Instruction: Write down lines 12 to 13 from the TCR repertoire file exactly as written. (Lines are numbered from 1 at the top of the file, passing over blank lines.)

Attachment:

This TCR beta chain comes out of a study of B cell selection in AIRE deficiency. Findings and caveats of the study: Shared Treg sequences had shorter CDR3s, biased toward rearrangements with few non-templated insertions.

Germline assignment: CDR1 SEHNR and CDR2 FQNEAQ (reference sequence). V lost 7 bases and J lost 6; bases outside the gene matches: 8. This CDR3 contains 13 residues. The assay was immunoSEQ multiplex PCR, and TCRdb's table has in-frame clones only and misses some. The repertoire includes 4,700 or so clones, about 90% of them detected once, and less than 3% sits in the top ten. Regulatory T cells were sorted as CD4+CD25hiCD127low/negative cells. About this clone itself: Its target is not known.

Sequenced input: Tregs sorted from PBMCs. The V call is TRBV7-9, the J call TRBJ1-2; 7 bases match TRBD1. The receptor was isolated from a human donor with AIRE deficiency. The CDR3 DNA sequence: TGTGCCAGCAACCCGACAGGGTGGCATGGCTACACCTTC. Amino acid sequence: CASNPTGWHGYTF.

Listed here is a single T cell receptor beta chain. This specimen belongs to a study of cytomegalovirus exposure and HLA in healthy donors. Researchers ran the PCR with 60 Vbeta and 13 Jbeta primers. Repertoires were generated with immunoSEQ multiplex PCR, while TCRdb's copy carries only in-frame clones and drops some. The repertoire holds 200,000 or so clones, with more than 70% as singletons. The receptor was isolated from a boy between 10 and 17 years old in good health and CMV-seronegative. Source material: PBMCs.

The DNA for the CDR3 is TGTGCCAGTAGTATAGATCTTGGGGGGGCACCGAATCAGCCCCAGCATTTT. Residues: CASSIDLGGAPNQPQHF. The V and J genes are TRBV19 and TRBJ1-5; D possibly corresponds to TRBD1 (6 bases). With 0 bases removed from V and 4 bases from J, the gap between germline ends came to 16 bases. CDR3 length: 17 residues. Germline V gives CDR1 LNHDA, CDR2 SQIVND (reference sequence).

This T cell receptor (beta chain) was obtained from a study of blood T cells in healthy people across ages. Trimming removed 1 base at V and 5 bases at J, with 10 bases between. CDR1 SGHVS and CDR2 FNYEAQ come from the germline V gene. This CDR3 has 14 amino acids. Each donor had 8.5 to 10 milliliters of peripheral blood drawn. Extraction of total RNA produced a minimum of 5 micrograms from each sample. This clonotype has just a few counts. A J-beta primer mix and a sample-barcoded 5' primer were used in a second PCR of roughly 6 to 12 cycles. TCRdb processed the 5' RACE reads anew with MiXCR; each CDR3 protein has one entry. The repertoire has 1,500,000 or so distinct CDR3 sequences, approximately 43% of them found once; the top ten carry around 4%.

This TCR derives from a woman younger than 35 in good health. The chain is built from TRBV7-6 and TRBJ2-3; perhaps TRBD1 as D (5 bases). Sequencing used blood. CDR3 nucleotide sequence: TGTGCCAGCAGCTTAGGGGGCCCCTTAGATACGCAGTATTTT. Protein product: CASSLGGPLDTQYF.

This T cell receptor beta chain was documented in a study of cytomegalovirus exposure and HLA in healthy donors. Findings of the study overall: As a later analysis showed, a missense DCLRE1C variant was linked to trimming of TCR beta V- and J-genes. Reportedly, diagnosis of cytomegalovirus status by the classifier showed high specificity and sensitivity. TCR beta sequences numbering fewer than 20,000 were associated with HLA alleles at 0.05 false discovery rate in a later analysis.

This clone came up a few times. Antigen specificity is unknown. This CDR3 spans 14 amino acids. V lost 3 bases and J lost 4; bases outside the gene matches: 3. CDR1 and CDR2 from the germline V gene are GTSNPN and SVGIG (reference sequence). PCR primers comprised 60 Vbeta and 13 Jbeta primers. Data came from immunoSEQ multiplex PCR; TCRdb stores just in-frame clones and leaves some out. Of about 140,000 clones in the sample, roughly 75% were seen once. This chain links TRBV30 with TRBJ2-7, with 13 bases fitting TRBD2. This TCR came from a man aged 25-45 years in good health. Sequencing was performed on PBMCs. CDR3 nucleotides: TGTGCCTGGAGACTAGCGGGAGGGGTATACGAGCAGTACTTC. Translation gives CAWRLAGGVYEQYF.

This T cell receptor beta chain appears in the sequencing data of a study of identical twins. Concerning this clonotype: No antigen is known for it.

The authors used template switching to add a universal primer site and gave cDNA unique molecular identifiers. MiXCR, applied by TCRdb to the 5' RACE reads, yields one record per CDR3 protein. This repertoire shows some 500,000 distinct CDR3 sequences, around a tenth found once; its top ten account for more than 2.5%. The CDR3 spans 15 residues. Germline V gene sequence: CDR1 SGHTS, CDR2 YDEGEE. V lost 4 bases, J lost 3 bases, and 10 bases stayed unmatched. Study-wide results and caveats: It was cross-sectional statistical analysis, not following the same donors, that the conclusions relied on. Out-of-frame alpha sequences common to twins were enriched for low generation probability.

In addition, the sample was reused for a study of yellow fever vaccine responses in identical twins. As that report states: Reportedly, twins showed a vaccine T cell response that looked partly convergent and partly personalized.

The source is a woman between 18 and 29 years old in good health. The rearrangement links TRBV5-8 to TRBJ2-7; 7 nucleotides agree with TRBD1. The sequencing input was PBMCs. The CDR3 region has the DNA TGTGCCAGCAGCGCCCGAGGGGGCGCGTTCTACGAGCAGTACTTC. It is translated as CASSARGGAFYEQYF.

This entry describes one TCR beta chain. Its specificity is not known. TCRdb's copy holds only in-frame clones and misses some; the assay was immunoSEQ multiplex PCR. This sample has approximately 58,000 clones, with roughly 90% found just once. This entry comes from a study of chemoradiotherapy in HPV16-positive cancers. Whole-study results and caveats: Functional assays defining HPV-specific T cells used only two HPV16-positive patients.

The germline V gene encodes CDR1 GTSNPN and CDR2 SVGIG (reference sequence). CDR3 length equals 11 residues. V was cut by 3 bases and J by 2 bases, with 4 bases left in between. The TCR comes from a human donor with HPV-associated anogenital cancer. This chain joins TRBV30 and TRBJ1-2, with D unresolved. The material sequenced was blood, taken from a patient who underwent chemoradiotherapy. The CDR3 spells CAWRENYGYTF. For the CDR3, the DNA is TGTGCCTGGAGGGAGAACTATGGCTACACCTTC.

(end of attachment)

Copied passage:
In addition, the sample was reused for a study of yellow fever vaccine responses in identical twins. As that report states: Reportedly, twins showed a vaccine T cell response that looked partly convergent and partly personalized.

The source is a woman between 18 and 29 years old in good health. The rearrangement links TRBV5-8 to TRBJ2-7; 7 nucleotides agree with TRBD1. The sequencing input was PBMCs. The CDR3 region has the DNA TGTGCCAGCAGCGCCCGAGGGGGCGCGTTCTACGAGCAGTACTTC. It is translated as CASSARGGAFYEQYF.